We are delighted to announce that our physical office is re-opening to our existing and new clients. To provide safety to both our clients and staff, we are adapting the CDC guidelines for social distancing while we are in the yellow phase. Rest assured, that we have and will continue to regularly clean all areas of the office especially the high-traffic areas. All attorneys and staff will have their temperature taken daily and will be wearing masks when interacting with clients. Any attorneys and staff with a temperature of 100.4 degrees Fahrenheit or higher will work remotely. They will then be required to follow CDCrecommended steps, including not returning to work until the CDC criteria to discontinue home isolation are met.

As the health and safety of our clients and their families is our top priority, we are asking that our clients follow the procedures below during the yellow phase:

  1. Upon entering the building, we ask that all persons wash their hands or hand-sanitize. We will be providing access to soap, hand sanitizer and disinfectant wipes.
  2. We will also be taking temperatures with non-contact thermometers upon entering the office.
  3. Our office is set-up to comply with social distancing of six feet. In the conference and mediation rooms we are asking that each person sit a minimum of one chair apart from attorneys and/or staff at all times.
  4. Masks are available and will be provided open request.
  5. Teleconferences Zoom meetings, and FaceTime are available in lieu of inperson meetings if requested.
  6. We will continue to have the drop-box available for delivery of documents.

In the event that anyone is sick or have been exposed to COVID-19, we ask that you reschedule your appointment or utilize the electronic forums listed above.

As each county determines the procedures that will be followed, please ask your attorney of the specific procedures regarding the county in which your case in pending.

Please note that we will also continue to accommodate the needs of new clients, who are welcome, and as always we encourage and appreciate referrals. During this uncertain and unprecedented time, please stay safe and remember that Sweeney Law Office, LLC will remain by your side for all of your family’s legal needs. We ask that you have patience during this challenging time.

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Parents fight to gain child custody of foster son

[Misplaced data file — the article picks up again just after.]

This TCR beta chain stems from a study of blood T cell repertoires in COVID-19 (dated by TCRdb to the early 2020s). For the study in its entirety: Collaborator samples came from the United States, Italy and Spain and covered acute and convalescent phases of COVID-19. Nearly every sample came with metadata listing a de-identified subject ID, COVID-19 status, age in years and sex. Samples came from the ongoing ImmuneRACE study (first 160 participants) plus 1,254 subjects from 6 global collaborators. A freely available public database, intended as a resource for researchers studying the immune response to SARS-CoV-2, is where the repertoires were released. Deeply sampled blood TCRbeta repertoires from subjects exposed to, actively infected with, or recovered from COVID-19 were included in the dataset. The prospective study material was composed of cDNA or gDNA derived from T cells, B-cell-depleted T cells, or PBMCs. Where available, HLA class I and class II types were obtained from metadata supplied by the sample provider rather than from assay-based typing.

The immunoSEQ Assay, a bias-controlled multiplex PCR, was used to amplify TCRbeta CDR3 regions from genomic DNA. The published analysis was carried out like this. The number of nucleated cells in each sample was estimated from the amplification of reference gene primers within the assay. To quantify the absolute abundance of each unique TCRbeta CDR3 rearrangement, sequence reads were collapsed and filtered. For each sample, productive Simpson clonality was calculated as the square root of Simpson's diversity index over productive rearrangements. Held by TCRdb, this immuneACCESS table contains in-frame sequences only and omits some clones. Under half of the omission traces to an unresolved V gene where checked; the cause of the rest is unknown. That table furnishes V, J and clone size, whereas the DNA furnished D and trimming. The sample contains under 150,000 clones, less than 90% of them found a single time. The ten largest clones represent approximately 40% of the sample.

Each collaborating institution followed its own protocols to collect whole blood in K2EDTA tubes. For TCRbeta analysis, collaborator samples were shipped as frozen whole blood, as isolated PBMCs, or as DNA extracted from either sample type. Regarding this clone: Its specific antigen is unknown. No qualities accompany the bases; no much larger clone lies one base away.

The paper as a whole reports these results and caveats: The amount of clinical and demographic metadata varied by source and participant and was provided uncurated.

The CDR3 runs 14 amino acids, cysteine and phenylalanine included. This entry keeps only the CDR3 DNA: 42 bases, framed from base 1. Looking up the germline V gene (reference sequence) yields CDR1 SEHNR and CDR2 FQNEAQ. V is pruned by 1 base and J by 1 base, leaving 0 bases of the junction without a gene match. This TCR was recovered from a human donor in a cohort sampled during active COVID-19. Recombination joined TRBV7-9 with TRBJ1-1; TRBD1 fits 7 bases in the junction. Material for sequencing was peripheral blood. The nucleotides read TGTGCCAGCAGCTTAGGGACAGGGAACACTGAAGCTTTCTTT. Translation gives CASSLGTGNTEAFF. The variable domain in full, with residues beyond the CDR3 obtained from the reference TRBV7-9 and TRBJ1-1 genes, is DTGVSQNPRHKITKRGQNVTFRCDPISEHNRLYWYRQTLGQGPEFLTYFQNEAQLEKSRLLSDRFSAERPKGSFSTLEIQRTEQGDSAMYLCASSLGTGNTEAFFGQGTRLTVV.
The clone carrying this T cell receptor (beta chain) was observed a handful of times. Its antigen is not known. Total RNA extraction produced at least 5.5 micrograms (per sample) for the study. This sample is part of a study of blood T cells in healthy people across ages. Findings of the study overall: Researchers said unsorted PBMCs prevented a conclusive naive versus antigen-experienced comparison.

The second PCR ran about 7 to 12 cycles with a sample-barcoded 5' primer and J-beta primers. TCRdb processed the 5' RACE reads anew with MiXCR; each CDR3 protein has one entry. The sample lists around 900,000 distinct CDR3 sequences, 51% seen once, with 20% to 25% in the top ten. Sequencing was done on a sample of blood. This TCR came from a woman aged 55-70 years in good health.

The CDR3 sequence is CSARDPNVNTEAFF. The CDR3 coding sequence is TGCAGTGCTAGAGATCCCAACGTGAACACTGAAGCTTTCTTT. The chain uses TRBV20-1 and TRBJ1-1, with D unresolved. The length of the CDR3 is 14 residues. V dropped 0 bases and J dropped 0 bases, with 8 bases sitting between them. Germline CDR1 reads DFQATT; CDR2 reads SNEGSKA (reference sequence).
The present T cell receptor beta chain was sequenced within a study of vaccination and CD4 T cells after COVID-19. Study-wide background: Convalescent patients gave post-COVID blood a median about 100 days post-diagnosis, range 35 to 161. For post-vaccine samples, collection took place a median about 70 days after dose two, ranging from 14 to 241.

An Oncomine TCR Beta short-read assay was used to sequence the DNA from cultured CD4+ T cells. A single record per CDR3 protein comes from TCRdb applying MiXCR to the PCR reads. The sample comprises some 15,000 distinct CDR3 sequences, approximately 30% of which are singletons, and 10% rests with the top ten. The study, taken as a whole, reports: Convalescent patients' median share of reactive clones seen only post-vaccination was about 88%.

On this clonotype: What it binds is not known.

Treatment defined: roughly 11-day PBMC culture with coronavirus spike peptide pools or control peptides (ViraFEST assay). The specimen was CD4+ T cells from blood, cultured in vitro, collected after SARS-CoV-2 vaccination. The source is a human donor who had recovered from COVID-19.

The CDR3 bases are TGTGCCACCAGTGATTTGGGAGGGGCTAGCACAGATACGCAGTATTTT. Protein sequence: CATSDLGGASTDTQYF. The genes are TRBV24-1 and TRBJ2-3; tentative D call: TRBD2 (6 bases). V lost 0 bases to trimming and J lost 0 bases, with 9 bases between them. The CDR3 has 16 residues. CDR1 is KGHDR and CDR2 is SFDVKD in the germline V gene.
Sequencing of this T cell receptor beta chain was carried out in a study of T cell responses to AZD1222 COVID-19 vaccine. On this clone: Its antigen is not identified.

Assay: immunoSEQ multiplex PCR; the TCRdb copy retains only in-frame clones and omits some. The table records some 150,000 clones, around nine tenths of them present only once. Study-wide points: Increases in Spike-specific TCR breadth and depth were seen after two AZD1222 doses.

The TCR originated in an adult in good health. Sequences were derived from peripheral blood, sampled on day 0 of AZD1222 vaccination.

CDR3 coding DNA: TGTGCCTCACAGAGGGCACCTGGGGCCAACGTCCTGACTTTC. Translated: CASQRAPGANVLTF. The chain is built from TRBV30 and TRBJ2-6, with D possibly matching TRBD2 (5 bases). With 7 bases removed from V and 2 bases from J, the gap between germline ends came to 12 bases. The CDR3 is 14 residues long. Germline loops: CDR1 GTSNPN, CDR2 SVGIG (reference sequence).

Many parents feel a calling to foster or adopt children. Especially in the case of adoption, child custody laws can sometimes work against two parents who want so desperately to add to their family children with whom they have already fallen in love. Pennsylvania parents who have been through this process may empathize with a family who is fighting for child custody of the 4-year-old they have fostered for two years.

The parents of nine children took the boy in their home after he was taken away from his mother. The mother has now given her consent for an open adoption of her biological son, but a problem has arisen due to the boy’s Native American heritage. Because of the Indian Child Welfare Act passed in 1978, the tribe to which a child belongs can intervene in foster or adoption situations.

The federal law was passed at a time when it was felt too many tribal children were being removed from their homes and were being placed in non-Indian households. It allows the tribal leaders to try and place the child with a biological or foster Indian family even if it is contrary to state court decrees or goes against the wishes of a birth parent. Many feel the law should be reexamined to reflect the best interests of the child. The prospective adoptive parents were granted a two week stay for their attorney to continue the fight for them.

There are many children in every state who are waiting to be adopted. Parents who have chosen to adopt must comply with applicable state and federal laws. Those parents facing adoption or child custody issues in Pennsylvania will benefit by relying upon the advice and guidance of an attorney experienced in handling these types of family law proceedings..

Source: cincinnati.com, “Family fights to keep tribe from taking child“, Shelly Schultz, Jan. 6, 2017

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